Red Saunders | Rock Against Racism, 1970s

As a founder of the Rock Against Racism movement in the 1970s Red Saunders was a key player behind the gigs and festivals that inspired a generation of musicians and activists.

Rock Against Racism was a grassroots political and cultural movement that emerged as a reaction to the rise of the far right and the increasing number of racist attacks in the UK. It came to life in August, 1976, shortly after Eric Clapton’s infamous drunken rant in support of Enoch Powell at the Birmingham Odeon.

Red, along with a group of likeminded freinds wrote to the NME to express their anger and disgust against Clapton.

“Come on Eric.. Own up, half your music is black… P.S. Who shot the Sheriff, Eric? It sure as hell wasn’t you!”

At the end of the letter, they called for people to help form Rock Against Racism and received hundreds of replies from likeminded fans, who recognised the hypocrisy and wanted to proclaim the black roots of the music they loved.

‘Music that breaks down people’s fear of one another’

Over six years between 1977-1983 RAR organised over five hundred gigs up and down the country, as well as the national carnivals organised in conjunction with the Anti Nazi League. Hundreds of thousands came onto the streets to march and unite against racism and the National Front, with bands such as The Clash, X-Ray Spex, Buzzcocks and Steel Pulse, all appearing at events throughout the country.


As well as the large outdoor festivals, many RAR gigs took place at more intimate venues across the UK, attracting many great politically engaged artists and bands. The Members, John Cooper-Clarke, Sham 69 and Misty in Roots all performed to a diverse and fired up audience. It was music that broke down people’s fear of each other, and two fingers up to the institutional rasism that was embedded in British society.

Already a working photographer for the Sunday Times Magazine prior to founding Rock Against Racism – Red was happy to capture the many gigs and events for the RAR fanzine Temporary Hoarding that was sold at the gigs up and down the country.

After an arson attack at the Stoke Newington studio ‘Four Walls’ in 1993 Red unfortunately lost a great body of his work dating back to the 1960s. Red is currently working through what remains of his archive and documenting them on his Instagram page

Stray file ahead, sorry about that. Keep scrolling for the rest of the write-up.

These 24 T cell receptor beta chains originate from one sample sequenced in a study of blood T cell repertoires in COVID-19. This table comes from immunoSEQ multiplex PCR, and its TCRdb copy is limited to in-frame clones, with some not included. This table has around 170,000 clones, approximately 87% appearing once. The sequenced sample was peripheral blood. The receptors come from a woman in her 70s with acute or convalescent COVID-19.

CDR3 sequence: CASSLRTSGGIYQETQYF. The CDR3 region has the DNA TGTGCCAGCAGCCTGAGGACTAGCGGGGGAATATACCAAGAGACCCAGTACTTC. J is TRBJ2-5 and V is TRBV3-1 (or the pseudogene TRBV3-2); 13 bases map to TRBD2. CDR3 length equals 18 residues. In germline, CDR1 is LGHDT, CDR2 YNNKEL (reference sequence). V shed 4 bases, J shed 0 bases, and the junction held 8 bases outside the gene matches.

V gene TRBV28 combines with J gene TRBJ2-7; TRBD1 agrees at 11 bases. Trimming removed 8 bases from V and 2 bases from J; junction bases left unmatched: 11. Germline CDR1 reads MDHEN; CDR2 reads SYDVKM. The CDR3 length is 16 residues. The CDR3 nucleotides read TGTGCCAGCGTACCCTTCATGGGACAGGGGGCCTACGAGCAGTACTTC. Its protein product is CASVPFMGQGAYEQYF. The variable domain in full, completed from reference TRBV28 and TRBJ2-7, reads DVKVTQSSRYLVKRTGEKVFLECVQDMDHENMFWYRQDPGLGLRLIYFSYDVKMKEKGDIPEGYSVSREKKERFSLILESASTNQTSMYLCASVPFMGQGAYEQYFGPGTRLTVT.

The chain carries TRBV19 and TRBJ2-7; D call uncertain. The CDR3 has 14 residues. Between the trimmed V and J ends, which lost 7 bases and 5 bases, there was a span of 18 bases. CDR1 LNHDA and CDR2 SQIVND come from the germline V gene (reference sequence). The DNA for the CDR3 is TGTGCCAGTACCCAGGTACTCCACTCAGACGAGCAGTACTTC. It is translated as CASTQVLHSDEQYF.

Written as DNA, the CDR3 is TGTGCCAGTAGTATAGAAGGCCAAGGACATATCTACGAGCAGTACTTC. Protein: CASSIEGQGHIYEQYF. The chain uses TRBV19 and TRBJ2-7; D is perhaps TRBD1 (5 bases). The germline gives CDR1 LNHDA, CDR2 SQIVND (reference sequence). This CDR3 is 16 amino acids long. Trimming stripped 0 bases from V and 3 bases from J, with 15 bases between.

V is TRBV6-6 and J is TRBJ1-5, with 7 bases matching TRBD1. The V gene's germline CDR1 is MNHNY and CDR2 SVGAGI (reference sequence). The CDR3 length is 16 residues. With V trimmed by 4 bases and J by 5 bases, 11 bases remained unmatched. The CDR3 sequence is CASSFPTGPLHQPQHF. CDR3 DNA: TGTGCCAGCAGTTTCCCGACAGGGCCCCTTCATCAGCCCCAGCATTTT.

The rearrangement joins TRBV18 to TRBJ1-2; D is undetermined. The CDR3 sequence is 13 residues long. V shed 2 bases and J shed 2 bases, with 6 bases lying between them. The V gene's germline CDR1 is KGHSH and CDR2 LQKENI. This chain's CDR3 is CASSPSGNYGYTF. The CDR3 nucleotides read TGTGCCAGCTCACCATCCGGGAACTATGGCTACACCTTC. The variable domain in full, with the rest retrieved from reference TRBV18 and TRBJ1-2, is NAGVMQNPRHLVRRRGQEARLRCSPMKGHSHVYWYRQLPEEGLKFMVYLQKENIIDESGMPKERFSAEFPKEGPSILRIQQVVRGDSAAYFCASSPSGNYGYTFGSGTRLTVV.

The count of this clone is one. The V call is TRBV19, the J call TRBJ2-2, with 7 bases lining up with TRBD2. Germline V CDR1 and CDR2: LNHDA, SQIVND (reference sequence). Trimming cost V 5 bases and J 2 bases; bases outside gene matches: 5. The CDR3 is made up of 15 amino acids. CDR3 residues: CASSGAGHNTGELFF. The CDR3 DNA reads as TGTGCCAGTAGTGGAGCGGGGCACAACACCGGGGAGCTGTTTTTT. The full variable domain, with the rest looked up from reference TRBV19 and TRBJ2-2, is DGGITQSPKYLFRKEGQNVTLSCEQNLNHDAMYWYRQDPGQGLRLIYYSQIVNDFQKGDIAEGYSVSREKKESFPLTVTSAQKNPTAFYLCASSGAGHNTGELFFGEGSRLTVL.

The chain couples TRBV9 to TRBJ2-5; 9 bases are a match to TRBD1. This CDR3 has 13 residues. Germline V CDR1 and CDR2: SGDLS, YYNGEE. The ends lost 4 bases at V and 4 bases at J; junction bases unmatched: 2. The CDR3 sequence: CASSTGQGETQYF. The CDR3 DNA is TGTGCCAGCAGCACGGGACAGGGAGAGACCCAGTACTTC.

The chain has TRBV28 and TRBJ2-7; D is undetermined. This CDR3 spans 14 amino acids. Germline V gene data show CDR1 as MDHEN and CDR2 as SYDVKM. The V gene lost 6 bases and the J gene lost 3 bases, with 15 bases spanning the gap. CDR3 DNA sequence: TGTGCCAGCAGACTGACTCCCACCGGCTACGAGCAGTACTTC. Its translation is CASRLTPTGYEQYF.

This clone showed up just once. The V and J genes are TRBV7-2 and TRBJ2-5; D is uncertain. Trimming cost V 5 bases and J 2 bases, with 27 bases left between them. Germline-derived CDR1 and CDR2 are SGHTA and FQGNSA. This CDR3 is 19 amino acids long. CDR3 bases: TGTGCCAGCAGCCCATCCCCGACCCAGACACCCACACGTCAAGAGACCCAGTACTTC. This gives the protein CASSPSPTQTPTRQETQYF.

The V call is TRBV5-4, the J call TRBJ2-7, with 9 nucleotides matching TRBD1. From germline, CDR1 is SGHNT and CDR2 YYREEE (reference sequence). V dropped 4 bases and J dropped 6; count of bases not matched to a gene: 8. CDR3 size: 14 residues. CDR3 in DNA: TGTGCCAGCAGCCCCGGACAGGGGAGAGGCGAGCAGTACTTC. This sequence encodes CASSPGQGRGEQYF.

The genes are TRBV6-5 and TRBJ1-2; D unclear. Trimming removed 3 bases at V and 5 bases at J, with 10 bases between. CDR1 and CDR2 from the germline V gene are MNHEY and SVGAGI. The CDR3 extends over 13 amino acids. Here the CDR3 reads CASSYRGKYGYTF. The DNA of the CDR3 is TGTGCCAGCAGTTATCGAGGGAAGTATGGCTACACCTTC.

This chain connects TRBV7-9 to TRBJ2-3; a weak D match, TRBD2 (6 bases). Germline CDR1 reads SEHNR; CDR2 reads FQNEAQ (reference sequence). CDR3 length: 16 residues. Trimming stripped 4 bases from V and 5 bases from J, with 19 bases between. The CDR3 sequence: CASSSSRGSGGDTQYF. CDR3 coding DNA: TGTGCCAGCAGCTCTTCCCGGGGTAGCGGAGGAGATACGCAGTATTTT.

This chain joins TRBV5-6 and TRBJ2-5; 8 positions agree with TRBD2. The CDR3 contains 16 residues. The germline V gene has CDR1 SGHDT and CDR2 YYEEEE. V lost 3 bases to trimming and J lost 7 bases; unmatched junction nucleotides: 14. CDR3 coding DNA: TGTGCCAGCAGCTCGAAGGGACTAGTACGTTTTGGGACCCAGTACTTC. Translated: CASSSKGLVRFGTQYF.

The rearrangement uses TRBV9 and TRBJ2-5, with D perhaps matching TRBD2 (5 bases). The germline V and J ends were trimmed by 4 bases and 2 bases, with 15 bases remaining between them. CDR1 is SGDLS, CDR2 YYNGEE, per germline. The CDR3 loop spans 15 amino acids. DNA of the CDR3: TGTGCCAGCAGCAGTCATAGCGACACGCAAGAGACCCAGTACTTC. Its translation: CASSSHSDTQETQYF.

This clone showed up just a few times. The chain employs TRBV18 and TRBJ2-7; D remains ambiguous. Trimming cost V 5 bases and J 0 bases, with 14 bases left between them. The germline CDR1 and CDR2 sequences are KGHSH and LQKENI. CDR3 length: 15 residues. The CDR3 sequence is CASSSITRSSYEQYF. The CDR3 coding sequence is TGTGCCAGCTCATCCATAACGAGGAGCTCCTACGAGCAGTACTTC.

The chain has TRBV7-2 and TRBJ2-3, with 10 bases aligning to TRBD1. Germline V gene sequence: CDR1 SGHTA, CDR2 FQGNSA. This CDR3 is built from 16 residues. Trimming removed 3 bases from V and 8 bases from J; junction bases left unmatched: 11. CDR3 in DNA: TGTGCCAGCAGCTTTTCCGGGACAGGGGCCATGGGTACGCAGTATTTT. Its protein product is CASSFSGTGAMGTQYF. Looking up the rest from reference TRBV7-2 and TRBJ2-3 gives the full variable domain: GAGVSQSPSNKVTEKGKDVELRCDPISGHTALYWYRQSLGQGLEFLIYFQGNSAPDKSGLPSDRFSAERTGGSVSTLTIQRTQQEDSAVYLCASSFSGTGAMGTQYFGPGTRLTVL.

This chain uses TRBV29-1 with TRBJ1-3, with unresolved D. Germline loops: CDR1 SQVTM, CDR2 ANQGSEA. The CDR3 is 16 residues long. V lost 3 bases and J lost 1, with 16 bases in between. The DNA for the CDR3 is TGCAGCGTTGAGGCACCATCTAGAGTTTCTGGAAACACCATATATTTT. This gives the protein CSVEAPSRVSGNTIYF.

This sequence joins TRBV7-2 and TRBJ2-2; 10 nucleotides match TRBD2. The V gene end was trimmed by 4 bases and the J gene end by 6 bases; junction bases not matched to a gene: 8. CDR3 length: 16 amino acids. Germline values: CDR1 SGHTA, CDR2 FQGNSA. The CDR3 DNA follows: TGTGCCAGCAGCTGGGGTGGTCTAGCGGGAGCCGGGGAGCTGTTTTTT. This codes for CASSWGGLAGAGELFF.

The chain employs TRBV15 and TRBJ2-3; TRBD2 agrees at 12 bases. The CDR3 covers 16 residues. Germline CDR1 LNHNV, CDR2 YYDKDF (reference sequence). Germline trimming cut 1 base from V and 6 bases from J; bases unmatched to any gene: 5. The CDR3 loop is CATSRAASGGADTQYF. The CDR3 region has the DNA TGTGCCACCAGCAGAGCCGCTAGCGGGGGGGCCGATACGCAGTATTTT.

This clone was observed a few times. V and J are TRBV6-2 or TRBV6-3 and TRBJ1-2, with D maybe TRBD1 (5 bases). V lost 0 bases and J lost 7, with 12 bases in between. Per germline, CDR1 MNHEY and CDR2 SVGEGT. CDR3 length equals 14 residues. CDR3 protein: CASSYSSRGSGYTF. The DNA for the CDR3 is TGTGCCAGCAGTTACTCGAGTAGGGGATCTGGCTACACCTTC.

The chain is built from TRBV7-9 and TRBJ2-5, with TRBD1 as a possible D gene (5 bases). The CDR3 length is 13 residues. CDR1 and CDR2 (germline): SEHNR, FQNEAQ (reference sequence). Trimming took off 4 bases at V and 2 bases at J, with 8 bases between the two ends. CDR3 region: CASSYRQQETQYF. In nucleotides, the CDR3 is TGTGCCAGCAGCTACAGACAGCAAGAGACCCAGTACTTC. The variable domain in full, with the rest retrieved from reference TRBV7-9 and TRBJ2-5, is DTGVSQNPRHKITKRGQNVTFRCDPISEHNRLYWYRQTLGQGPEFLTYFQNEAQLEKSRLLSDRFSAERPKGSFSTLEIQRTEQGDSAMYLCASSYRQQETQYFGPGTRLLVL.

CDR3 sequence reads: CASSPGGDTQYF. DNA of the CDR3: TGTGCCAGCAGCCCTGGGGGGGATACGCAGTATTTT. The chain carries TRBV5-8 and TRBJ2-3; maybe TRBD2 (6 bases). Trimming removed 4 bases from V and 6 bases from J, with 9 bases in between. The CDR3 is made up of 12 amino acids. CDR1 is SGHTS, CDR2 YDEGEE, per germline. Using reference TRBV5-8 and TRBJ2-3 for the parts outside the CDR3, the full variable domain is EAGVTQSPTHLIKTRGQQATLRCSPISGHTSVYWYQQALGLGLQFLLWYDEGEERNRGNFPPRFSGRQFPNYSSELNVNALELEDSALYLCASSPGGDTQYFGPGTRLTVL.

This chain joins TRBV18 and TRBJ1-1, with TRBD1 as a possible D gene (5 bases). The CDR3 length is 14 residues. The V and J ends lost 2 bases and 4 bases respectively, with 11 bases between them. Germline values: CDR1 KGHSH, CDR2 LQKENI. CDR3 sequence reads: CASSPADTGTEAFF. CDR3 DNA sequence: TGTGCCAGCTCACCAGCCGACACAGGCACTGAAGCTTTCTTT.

Red Saunders Gallery

Moss Side, Manchester, 1978. Taken around the time of the Northern Carnival at Alexandra Park. Photo © Red Saunders.


Moss Side, Manchester, 1978. Taken around the time of the Northern Carnival at Alexandra Park. Photo © Red Saunders.

Moss Side, Manchester, 1978. Taken around the time of the Northern Carnival at Alexandra Park. Photo © Red Saunders.


Fans get down the front. RAR Cambridge. 1978. Photo © Red Saunders.


Audience for punk band 999. RAR 1978. Photo © Red Saunders.

Fans Backstage 1977. Photo © Red Saunders.

Fans Backstage, 1977. Photo © Red Saunders.

Punk band 999 on stage. Photo © Red Saunders.


Stage invasion during a gig as fans surround Members singer Nicky Tesco. Royal College of Art, London, 1977. Photo © Red Saunders.

The Members. Photo © Red Saunders.

Crowd for The Members. Photo © Red Saunders.

Sham 69, 1978. Photo © Red Saunders.

Red’s freind and RAR co founder Pete Bruno selling Temporary Hoarding at The Albany, South London. Photo © Red Saunders.

DMs & Strides. Photo © Red Saunders.

Red Saunders is a professional photographer who combines his photographic practice with cultural,artistic, musical, and political activism.

Find out more about Red’s work on his website.

Follow Red Saunders on Instagram

Listen to our Rock Against Racism Spotify Playlist.


Gallery Space

British Culture Archive is a non-profit organisation. In 2020/2021 we want to open a permanent gallery and exhibition space where we can showcase our People’s Archive alongside work from our featured photographers. If you appreciate the work we do you please consider supporting our crowdfunder campaign and help us to create this important space.

2017 – 20201 © British Culture Archive | The People’s Archive ®


Share on facebook
Share on twitter
Share on pinterest
Share on linkedin


Related Posts